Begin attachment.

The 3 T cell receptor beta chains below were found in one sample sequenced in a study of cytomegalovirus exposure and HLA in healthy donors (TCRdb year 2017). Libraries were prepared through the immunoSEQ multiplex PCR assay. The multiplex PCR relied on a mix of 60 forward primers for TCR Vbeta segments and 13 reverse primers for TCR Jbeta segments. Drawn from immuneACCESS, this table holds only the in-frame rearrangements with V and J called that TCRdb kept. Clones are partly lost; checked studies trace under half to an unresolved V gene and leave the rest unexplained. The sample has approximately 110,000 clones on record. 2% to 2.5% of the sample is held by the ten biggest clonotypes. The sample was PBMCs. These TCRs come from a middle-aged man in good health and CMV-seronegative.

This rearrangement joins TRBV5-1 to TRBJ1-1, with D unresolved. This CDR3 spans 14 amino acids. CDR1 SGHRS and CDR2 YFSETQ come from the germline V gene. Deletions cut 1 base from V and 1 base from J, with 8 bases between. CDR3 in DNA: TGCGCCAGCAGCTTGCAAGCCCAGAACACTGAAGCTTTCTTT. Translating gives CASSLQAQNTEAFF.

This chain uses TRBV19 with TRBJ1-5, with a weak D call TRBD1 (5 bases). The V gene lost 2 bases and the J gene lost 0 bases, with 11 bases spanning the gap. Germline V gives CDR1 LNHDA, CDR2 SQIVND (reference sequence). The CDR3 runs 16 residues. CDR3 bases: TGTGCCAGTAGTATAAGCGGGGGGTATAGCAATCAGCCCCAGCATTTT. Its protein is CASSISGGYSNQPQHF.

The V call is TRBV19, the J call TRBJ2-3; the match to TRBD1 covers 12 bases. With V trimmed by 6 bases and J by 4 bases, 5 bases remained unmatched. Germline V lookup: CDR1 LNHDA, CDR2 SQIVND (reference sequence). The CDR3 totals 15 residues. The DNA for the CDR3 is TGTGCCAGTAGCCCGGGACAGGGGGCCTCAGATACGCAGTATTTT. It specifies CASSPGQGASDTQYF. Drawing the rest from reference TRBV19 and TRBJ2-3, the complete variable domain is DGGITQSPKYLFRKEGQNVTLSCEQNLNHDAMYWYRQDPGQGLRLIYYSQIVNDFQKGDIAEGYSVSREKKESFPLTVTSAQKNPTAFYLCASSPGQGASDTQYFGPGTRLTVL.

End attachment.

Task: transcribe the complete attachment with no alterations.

The 3 T cell receptor beta chains below were found in one sample sequenced in a study of cytomegalovirus exposure and HLA in healthy donors (TCRdb year 2017). Libraries were prepared through the immunoSEQ multiplex PCR assay. The multiplex PCR relied on a mix of 60 forward primers for TCR Vbeta segments and 13 reverse primers for TCR Jbeta segments. Drawn from immuneACCESS, this table holds only the in-frame rearrangements with V and J called that TCRdb kept. Clones are partly lost; checked studies trace under half to an unresolved V gene and leave the rest unexplained. The sample has approximately 110,000 clones on record. 2% to 2.5% of the sample is held by the ten biggest clonotypes. The sample was PBMCs. These TCRs come from a middle-aged man in good health and CMV-seronegative.

This rearrangement joins TRBV5-1 to TRBJ1-1, with D unresolved. This CDR3 spans 14 amino acids. CDR1 SGHRS and CDR2 YFSETQ come from the germline V gene. Deletions cut 1 base from V and 1 base from J, with 8 bases between. CDR3 in DNA: TGCGCCAGCAGCTTGCAAGCCCAGAACACTGAAGCTTTCTTT. Translating gives CASSLQAQNTEAFF.

This chain uses TRBV19 with TRBJ1-5, with a weak D call TRBD1 (5 bases). The V gene lost 2 bases and the J gene lost 0 bases, with 11 bases spanning the gap. Germline V gives CDR1 LNHDA, CDR2 SQIVND (reference sequence). The CDR3 runs 16 residues. CDR3 bases: TGTGCCAGTAGTATAAGCGGGGGGTATAGCAATCAGCCCCAGCATTTT. Its protein is CASSISGGYSNQPQHF.

The V call is TRBV19, the J call TRBJ2-3; the match to TRBD1 covers 12 bases. With V trimmed by 6 bases and J by 4 bases, 5 bases remained unmatched. Germline V lookup: CDR1 LNHDA, CDR2 SQIVND (reference sequence). The CDR3 totals 15 residues. The DNA for the CDR3 is TGTGCCAGTAGCCCGGGACAGGGGGCCTCAGATACGCAGTATTTT. It specifies CASSPGQGASDTQYF. Drawing the rest from reference TRBV19 and TRBJ2-3, the complete variable domain is DGGITQSPKYLFRKEGQNVTLSCEQNLNHDAMYWYRQDPGQGLRLIYYSQIVNDFQKGDIAEGYSVSREKKESFPLTVTSAQKNPTAFYLCASSPGQGASDTQYFGPGTRLTVL.